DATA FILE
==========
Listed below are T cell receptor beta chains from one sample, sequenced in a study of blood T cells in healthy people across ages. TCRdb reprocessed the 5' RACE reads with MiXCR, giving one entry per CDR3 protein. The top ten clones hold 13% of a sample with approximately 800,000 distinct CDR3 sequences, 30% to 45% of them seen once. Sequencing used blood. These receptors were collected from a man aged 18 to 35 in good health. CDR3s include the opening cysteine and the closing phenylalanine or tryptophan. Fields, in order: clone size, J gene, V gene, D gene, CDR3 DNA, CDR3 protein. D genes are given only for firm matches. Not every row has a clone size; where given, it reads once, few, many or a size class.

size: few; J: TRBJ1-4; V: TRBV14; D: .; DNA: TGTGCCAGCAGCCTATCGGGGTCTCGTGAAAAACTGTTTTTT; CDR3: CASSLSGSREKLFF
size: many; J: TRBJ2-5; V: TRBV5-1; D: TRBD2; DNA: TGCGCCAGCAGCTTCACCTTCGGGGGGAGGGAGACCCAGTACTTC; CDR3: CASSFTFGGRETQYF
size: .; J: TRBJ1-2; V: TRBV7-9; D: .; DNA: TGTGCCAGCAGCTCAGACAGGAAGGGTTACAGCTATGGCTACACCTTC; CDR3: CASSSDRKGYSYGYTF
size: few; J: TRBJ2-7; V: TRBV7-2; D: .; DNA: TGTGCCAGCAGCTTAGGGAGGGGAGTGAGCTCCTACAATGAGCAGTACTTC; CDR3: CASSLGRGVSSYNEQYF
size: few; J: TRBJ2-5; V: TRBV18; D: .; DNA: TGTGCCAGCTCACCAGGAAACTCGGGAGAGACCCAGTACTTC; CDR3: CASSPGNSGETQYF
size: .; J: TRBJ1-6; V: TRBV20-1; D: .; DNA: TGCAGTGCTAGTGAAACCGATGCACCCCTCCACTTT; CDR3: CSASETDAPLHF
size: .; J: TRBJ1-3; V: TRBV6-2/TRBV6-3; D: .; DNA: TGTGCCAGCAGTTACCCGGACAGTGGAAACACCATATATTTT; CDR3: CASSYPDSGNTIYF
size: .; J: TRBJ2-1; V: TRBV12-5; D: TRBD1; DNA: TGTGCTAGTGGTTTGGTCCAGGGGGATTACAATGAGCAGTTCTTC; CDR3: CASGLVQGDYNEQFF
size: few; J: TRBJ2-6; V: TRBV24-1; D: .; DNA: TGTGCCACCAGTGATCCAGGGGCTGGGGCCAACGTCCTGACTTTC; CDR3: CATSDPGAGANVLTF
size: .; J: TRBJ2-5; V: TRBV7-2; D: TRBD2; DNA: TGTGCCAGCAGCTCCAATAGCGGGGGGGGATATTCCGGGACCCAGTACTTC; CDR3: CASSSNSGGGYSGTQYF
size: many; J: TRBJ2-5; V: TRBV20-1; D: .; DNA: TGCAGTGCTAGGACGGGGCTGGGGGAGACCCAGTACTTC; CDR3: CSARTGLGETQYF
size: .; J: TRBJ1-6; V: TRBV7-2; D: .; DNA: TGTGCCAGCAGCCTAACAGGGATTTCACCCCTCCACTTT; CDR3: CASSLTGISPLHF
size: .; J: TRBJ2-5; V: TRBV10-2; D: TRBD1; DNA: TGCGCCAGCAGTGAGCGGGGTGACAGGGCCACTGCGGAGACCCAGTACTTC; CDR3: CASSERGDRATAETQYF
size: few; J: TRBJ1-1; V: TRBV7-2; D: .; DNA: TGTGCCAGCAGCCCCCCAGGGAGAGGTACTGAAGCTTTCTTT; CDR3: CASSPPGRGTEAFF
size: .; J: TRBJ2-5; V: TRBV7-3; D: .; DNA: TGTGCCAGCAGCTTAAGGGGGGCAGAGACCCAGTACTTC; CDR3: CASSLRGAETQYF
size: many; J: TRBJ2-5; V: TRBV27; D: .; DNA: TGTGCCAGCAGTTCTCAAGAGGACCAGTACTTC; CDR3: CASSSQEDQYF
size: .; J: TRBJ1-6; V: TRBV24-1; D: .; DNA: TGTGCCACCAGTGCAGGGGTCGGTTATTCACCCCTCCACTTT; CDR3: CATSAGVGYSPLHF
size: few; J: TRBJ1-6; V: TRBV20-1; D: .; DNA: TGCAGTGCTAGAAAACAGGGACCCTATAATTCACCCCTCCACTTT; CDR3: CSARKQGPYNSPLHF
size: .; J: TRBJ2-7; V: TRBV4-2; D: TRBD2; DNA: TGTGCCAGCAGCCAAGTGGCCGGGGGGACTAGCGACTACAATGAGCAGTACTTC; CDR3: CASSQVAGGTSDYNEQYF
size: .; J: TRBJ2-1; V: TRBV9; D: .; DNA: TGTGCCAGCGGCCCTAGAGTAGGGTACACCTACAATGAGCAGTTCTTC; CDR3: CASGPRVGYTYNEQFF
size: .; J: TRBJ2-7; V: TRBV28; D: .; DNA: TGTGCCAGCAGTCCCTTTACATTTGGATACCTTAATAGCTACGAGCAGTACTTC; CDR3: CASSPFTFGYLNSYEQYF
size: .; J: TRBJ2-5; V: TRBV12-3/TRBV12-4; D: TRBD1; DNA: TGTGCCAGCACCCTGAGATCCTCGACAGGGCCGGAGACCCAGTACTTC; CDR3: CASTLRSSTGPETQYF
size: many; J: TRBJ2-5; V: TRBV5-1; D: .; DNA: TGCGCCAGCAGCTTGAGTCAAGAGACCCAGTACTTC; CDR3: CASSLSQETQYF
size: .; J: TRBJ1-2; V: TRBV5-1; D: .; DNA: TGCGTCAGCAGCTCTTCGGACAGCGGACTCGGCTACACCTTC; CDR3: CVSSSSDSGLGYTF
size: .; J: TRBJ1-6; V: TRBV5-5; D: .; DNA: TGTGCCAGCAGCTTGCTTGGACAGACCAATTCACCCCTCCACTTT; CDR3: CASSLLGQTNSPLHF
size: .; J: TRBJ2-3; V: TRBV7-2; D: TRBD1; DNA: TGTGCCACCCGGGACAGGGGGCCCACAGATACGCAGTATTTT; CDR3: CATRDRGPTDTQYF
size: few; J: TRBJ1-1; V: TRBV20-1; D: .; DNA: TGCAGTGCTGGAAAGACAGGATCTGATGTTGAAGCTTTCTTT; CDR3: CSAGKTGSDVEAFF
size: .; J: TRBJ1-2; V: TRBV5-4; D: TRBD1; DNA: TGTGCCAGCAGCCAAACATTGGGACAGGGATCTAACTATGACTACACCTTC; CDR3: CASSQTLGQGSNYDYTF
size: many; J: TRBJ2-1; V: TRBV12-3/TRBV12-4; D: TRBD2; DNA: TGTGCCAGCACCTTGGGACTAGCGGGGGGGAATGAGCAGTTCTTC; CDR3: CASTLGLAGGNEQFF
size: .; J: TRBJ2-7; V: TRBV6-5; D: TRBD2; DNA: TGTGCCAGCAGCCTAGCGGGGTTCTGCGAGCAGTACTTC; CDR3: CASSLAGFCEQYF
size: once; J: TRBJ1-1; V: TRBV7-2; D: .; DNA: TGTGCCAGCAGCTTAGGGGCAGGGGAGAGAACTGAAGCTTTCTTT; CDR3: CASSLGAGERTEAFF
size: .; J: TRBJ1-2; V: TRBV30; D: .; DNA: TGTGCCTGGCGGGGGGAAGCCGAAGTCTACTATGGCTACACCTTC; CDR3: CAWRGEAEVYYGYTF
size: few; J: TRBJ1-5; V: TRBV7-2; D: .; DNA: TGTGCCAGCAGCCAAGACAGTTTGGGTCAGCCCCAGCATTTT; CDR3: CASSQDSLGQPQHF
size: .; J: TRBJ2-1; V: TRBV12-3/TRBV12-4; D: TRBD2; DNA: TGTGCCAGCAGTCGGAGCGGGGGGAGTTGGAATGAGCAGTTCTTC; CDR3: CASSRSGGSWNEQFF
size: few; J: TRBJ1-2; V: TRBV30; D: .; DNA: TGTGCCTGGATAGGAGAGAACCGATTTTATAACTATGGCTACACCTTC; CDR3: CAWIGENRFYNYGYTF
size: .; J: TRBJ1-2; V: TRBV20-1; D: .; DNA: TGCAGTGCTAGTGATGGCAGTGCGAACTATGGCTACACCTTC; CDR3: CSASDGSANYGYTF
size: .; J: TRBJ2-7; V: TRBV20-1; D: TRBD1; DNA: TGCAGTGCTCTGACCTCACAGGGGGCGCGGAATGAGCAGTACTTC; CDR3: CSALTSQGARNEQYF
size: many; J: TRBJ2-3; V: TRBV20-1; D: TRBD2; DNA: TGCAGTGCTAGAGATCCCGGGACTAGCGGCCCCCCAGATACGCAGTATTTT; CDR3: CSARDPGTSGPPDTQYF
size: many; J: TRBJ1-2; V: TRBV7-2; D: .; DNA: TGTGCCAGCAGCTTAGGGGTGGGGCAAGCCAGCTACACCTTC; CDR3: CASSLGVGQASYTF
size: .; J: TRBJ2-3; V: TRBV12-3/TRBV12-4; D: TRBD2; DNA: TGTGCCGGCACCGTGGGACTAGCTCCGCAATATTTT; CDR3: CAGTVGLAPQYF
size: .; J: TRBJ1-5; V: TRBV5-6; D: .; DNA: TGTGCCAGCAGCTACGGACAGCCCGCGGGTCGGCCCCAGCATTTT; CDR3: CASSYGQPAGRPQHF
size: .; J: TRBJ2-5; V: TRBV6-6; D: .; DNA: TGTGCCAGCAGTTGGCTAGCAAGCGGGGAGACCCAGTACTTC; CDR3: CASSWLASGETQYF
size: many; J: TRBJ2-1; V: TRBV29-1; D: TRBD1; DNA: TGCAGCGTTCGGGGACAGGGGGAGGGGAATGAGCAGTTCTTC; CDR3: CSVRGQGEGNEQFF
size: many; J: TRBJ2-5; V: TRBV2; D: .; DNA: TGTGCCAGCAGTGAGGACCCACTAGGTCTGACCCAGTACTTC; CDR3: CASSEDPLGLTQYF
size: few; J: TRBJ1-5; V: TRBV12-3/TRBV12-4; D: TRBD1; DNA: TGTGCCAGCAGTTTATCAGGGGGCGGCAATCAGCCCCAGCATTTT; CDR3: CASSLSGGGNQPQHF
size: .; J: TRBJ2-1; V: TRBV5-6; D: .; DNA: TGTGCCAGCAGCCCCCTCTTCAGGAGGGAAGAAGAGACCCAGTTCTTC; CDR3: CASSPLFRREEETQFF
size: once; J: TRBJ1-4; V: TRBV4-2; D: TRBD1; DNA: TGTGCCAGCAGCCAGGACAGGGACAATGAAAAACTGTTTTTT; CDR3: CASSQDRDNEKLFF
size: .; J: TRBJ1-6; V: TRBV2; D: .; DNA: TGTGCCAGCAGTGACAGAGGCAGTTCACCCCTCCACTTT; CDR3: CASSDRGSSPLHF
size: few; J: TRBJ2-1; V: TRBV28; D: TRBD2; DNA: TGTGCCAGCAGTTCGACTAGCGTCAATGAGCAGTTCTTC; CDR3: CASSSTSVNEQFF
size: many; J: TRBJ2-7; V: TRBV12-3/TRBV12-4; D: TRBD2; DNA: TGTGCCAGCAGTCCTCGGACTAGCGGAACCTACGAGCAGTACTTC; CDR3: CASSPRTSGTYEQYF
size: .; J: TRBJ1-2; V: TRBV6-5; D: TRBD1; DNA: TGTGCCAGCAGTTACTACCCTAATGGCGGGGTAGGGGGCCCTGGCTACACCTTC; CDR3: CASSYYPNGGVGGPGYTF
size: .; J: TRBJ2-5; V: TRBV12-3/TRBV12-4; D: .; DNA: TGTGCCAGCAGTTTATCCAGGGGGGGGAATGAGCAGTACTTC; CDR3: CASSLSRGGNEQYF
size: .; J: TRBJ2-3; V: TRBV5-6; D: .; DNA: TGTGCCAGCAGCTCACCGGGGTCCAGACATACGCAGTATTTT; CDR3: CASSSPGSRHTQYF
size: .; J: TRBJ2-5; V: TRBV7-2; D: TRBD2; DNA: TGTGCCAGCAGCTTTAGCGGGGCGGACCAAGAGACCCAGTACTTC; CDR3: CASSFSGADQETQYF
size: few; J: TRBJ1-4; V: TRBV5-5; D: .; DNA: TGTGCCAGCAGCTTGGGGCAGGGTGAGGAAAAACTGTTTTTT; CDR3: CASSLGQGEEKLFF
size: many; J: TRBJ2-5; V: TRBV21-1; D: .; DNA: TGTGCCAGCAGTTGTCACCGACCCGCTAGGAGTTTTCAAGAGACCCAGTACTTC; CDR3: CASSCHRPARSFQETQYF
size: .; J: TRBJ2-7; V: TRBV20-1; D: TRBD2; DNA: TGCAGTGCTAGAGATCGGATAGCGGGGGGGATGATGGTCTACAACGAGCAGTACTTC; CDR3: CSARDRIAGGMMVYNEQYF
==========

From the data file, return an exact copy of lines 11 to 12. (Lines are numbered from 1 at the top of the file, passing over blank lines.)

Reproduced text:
size: .; J: TRBJ2-5; V: TRBV7-2; D: TRBD2; DNA: TGTGCCAGCAGCTCCAATAGCGGGGGGGGATATTCCGGGACCCAGTACTTC; CDR3: CASSSNSGGGYSGTQYF
size: many; J: TRBJ2-5; V: TRBV20-1; D: .; DNA: TGCAGTGCTAGGACGGGGCTGGGGGAGACCCAGTACTTC; CDR3: CSARTGLGETQYF